(See R. Lucrece, 1. 1366-7, 1387-1414, and folio 126.)

160. Receperunt mercedem suam.-Matt. v. 16. (They have their reward.)

Duty never yet did want his meed. (Tw. G. Ver. ii. 4.)
Proffers not took, reap thanks for their reward.

Death's my fee. (Ib. 192.)

(All's W. ii. 1, 150.)

161. Secundum fidem vestram fiet vobis.-Matt. xvi.

28. (Be it unto you according to your faith.)

We will, according to your strengths and qualities, as we hear you do reform yourselves, give you advancement. (2 Hen. IV. v. 5.)

For your faithfulness we will reward you.

(Per. i. 1.)

I will use them according to their desert. (Ham. ii. 2.)

Would thou hadst less deserved,

That the proportion both of thanks and payment

Might have been more.' (Macb. i. 4.)

162. Ministerium meum honorificabo.-Rom. xi. 13. (I will magnify mine office.)

(Quoted in the Essay Of Praise.)

Folio 1866.

163. Beati mortui qui moriuntur in domino.—Rev. xiv. 13. (Blessed are the dead that die in the Lord.)

Right dear in the sight of the Lord is the death of his saints. (Ps. cxvi., quoted Advt. of L. vii. 1.) Dying so, death is to him an advantage. (See Hen. V. iv. 1.) (Compare No. 655.)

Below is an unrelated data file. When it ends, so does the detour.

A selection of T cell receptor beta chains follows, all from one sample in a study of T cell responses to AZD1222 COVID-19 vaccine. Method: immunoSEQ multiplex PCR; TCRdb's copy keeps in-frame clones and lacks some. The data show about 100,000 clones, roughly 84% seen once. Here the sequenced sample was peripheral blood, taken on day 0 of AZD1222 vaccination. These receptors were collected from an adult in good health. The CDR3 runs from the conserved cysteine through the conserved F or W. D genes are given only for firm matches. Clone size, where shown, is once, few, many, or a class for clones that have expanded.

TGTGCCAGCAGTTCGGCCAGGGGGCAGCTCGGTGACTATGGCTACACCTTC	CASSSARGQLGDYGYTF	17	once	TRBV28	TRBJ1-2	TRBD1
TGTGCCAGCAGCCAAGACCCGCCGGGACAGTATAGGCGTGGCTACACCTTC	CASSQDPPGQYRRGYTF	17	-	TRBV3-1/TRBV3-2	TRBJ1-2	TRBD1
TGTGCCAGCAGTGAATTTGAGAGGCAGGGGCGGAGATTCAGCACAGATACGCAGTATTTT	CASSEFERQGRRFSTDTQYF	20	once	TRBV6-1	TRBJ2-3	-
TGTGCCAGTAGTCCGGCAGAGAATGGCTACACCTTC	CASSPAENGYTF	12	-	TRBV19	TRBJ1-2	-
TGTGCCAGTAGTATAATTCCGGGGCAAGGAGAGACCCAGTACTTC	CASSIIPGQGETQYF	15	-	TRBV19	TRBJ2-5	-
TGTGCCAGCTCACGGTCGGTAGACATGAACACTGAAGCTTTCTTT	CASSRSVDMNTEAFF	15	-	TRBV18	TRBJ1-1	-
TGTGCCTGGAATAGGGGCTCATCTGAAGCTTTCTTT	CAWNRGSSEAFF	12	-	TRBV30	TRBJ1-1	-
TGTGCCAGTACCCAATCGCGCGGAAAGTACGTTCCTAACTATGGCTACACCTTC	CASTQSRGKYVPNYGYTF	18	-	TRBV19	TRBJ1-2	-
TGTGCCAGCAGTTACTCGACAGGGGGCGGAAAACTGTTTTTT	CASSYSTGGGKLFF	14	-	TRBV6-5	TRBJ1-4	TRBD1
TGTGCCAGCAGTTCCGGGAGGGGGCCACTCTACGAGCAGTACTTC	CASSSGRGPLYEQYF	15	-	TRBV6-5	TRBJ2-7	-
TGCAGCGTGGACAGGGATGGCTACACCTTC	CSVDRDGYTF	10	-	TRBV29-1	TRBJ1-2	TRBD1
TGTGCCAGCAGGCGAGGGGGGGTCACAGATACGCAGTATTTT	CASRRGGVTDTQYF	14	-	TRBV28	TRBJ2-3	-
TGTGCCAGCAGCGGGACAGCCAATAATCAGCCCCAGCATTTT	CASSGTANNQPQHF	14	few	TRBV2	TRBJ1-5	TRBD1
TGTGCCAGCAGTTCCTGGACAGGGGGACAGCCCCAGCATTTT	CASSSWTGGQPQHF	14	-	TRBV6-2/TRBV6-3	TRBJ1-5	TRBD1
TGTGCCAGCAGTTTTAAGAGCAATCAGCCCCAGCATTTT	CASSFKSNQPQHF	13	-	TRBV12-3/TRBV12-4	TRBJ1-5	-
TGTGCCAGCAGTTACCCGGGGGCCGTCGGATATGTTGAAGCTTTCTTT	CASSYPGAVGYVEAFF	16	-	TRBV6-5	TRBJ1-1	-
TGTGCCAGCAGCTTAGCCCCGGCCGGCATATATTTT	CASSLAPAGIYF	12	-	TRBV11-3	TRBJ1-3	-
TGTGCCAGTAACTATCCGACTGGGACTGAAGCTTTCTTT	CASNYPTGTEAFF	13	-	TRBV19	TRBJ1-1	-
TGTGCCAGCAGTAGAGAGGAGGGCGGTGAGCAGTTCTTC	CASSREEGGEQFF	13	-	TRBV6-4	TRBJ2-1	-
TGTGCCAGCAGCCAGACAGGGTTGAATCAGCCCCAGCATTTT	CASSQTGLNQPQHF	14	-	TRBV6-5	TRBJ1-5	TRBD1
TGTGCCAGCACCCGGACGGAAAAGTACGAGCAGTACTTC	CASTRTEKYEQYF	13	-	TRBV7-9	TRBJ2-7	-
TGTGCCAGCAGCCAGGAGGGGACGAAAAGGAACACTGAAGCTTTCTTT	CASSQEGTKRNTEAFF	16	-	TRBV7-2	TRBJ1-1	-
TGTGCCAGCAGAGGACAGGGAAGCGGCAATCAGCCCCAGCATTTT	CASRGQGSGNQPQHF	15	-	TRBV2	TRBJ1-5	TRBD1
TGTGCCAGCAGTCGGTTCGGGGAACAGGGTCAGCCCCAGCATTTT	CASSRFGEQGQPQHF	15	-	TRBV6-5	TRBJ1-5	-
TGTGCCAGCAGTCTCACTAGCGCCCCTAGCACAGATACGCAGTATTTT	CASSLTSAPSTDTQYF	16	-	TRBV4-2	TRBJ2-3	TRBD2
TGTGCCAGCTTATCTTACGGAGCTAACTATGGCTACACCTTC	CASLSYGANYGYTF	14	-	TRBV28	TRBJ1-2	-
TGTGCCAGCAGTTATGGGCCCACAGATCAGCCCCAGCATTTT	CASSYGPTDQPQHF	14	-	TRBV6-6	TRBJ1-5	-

164. Detractor portat diabolum in linguâ. (The slanderer carries the devil in his tongue.)

As slanderous as Satan. (Mer. Wives W. v. 5.)

She is dead, slandered to death by villains,

That dare as well answer a man, indeed,

As I dare take a serpent by the tongue. (M. Ado, v. 1.)

'Tis slander

Whose edge is sharper than the sword, whose tongue

Outvenoms all the worms of Nile, whose breast. . . .

Doth belie all corners of the world. . . . the secrets of the grave This viperous slander enters.

(Cymb. iii. 4; and see Cymb. i. 7, 142–148.)

Slander, whose sting is sharper than the sword. (W. T. ii. 3.)

Devil Envy, say Amen. (Tr. Cr. ii. 3.)

That monster envy, oft the wrack

Of earned praise. (Per. iv. 3.)

165. Frangimur heu fatis (inquit) ferimurque procellâ. -Virg. Æn. vii. 594. (We are wrecked, alas! by the fates and hurried on by the storm (of misfortune).

1 'More' in Mr. Collier's text.

But, lords, we hear this fearful tempest sing,
Yet seek no other shelter to avoid the storm;

We see the wind sit sore upon our sails,

We see the very causes of the wreck. (R. II. ii. 1.)

Bates. What thinks he of our estate?

King. Even as men wrecked upon a sand, that look to be washed off the next tide. (H. V. iv. 1.)

(See 3 H. VI. v. 4, 1-39, &c.)


166. Nunc ipsa vocat res.-Virg. Æn. ix. 320. casion offers.-Dryden. More literally matter,' or ' occurrence.' There are in the plays and in Bacon's prose works a number of passages in which the advantages of seizing opportunities, or of profiting by occasions or occurrences, are set forth.)